Sometimes I find it extremely frustrating to be a girl who is intensely passionate about a VERY male dominated sport. There are the days where it’s hugely empowering to be out there smashing sweet, sweet powder turns with the boys, and then occasionally there are the days when you are made to feel like you don’t belong – simply because you have boobs.
I for one love my lady parts, and happen to know a thing or two about snowboarding!
While I would NEVER claim to be an expert on all things snowboarding, I am confident in my abilities and my knowledge, in fact my very first job out of high school was selling snowboards in one of the very few snow/skate shops in the suburbs of Melbourne, and I freaking loved it!
However, it was in that job I experienced the sexism of the industry for the first time.
This particular customer was looking to buy a new board, I took him to our rack, asked him a few questions to get the ball rolling…and while trying to cover his scepticism that a woman could understand his needs , he suggested that someone else help him (knowing full well the only other member of staff was male), I explained that I was just as experienced as the other member of staff, but the customer insisted that he wanted a MAN to help him.
I was devastated.
From that point on I knew that it wasn’t all rainbows and unicorns, so I made the most of the shitty situation and continually immersed myself in product catalogs and websites. I asked questions. I demoed gear. I learned to wax, edge and base grind. I expanded my knowledge and my skills in the hopes that I would be taken seriously. Eventually that store closed down and I was forced to move on. Since then I’ve travelled the world snowboarding, working in different areas of the industry as well as being an everyday consumer.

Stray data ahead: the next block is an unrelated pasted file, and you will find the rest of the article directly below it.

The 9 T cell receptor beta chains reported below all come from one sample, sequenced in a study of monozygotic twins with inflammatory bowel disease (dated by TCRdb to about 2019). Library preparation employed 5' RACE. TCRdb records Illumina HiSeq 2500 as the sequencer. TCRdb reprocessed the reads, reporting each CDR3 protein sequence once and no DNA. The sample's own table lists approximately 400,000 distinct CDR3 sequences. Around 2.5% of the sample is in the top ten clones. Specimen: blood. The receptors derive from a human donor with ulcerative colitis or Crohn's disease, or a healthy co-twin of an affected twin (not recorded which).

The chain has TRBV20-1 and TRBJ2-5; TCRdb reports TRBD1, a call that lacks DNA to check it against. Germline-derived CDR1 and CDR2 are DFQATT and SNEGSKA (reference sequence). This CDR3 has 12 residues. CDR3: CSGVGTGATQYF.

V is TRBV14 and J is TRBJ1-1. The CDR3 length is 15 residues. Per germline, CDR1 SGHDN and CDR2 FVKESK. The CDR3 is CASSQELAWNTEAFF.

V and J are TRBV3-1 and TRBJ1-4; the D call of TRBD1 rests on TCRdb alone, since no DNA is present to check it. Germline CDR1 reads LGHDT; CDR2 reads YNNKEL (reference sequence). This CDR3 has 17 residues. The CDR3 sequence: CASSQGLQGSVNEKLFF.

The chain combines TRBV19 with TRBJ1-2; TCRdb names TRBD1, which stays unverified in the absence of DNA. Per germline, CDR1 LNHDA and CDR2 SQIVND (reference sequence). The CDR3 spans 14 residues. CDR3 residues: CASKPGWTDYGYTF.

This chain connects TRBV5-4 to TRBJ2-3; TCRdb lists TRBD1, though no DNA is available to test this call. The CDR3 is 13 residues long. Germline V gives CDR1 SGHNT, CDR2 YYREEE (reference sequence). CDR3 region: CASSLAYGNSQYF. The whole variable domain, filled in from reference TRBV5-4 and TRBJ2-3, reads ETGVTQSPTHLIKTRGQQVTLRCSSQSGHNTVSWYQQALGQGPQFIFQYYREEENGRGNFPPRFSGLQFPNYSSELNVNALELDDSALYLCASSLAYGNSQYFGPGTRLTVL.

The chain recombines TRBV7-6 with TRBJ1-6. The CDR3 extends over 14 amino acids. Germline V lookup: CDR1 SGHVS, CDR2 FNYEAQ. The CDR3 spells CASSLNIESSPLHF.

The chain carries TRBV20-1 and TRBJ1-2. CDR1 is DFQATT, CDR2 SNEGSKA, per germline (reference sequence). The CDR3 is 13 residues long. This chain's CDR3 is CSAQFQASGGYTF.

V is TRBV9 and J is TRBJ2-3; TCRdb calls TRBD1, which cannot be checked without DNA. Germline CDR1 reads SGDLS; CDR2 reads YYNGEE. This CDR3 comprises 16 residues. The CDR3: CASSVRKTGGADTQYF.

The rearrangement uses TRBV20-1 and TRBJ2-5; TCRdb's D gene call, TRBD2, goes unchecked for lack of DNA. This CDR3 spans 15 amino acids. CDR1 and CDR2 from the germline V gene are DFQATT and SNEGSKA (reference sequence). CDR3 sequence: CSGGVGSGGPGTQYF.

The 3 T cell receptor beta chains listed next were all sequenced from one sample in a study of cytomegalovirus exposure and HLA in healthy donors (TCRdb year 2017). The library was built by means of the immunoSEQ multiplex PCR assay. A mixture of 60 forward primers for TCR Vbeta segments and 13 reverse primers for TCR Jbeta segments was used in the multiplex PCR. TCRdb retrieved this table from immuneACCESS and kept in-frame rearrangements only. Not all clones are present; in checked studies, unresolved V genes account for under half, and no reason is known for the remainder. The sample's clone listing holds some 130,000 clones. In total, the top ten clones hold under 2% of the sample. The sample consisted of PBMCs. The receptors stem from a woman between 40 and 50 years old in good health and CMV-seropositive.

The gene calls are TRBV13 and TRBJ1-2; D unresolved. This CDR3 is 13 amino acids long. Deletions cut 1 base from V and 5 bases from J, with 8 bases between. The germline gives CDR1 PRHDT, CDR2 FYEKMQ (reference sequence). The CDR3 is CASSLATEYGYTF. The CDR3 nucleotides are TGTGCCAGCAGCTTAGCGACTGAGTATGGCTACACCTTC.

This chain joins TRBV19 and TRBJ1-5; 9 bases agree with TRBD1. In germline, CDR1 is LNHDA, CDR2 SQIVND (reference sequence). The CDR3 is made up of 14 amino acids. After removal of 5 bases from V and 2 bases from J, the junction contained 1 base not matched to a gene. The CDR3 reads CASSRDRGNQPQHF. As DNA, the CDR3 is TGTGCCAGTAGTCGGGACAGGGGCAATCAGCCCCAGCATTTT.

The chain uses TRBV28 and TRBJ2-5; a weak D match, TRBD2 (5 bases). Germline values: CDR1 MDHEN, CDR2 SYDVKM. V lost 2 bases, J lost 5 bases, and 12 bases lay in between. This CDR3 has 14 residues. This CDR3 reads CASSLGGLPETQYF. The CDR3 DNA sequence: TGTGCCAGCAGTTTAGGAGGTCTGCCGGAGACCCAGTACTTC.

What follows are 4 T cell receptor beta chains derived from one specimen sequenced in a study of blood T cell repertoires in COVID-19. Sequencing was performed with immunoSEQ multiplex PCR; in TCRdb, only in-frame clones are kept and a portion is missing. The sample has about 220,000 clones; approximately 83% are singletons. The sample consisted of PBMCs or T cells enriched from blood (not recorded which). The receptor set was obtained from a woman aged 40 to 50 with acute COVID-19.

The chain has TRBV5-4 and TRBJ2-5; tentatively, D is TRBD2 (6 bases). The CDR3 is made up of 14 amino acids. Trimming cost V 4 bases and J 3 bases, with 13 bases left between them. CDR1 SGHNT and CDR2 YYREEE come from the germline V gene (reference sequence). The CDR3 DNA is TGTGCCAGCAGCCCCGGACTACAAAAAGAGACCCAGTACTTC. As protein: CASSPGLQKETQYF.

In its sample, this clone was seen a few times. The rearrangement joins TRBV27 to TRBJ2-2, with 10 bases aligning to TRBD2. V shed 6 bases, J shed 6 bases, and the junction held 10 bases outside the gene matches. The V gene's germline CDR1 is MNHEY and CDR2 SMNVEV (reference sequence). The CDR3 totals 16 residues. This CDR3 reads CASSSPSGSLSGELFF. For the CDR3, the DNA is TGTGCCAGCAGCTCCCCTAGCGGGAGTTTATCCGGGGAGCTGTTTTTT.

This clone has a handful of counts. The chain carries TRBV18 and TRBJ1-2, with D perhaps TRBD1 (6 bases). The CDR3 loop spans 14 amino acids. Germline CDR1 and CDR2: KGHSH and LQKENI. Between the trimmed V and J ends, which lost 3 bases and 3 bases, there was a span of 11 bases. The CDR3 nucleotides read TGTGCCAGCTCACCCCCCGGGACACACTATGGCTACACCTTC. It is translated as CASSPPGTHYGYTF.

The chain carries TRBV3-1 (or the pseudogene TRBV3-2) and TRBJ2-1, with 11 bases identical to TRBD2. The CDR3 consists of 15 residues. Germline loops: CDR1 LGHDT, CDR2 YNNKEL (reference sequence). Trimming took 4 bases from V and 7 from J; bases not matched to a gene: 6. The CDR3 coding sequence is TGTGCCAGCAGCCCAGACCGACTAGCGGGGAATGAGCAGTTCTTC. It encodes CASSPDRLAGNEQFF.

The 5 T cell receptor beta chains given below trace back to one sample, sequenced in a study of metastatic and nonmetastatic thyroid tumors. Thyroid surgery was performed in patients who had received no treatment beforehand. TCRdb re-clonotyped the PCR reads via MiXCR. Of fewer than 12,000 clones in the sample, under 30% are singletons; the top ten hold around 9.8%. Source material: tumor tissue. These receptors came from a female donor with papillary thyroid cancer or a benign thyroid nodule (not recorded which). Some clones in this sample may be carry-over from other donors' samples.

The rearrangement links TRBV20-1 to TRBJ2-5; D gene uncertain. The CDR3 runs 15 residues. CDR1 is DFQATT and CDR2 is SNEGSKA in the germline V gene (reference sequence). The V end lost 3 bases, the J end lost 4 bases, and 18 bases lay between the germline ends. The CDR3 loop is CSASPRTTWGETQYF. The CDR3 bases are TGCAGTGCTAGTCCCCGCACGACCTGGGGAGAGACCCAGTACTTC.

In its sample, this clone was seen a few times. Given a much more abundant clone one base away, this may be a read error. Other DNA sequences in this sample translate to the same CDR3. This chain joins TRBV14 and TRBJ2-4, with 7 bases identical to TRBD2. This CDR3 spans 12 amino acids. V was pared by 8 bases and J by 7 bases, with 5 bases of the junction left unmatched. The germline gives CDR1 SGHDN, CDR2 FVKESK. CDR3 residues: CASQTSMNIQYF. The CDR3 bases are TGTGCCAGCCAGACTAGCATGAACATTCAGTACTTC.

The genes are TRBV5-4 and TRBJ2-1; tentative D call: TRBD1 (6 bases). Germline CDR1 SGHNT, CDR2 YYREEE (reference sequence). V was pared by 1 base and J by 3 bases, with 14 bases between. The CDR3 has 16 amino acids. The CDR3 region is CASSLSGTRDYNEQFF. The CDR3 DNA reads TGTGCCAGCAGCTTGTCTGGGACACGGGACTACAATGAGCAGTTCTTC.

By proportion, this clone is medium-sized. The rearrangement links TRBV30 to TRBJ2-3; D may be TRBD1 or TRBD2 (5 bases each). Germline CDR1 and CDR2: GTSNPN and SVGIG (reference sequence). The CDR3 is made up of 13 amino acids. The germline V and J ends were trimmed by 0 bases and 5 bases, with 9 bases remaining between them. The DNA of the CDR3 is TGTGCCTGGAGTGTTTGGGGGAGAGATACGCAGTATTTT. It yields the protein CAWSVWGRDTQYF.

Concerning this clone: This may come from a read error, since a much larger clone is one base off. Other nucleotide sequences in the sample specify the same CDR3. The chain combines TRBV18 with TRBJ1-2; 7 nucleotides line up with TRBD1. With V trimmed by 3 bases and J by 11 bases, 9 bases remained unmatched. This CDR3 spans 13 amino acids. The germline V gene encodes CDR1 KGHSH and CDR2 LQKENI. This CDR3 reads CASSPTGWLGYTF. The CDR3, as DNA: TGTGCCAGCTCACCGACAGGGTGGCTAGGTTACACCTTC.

Walking into a snowboard shop as a woman feels a little like what a man must feel when braving the local lingerie store. I’ve been into snowboard shops with the intention to expand my quiver or treat myself to some new kit, hoping that I’ll be able to get some good advice. More often than not the sales staff don’t offer assistance, and on the rare occasion they do stop by to ‘help’, they tend to be quite dismissive – immediately suggesting sale boards, and entry level kit even after I explain what I’m after/what type of riding I’m into. I’ve been at industry demo days with work where I’ve asked reps for their top of the line women’s board, to be told they didn’t bring it because no one would be interested anyway – or on the flip-side want to ride a men’s board only to be told I couldn’t handle it.
Is it honestly so HARD for so many men in the industry to grasp that us ladies really can rock it, might actually have a clue and want to be taken seriously?
I do get it though – I get that there are less women than men who snowboard, less demand for women’s gear, and the ever present argument that women can ride mens gear. All true and valid arguments, but that isn’t to say that we don’t WANT our own gear, that there would be more demand if we could walk into a store and feel comfortable that we were getting given genuine, honest advice with our best interests at heart. Surely these things would lead to more growth in female participation, and increase overall interest in the sport as a bonus. Personally I’d LOVE to see more women working on shop floors, as brand reps and within the industry full stop.
In all of the years I’ve been riding, trends have come and go, rocker came along and revolutionised what we could do, and now splitboarding has taken us back to our roots of just getting out there because we love it, but I’d happily trade every tiny scrap of progression to ditch the sexism.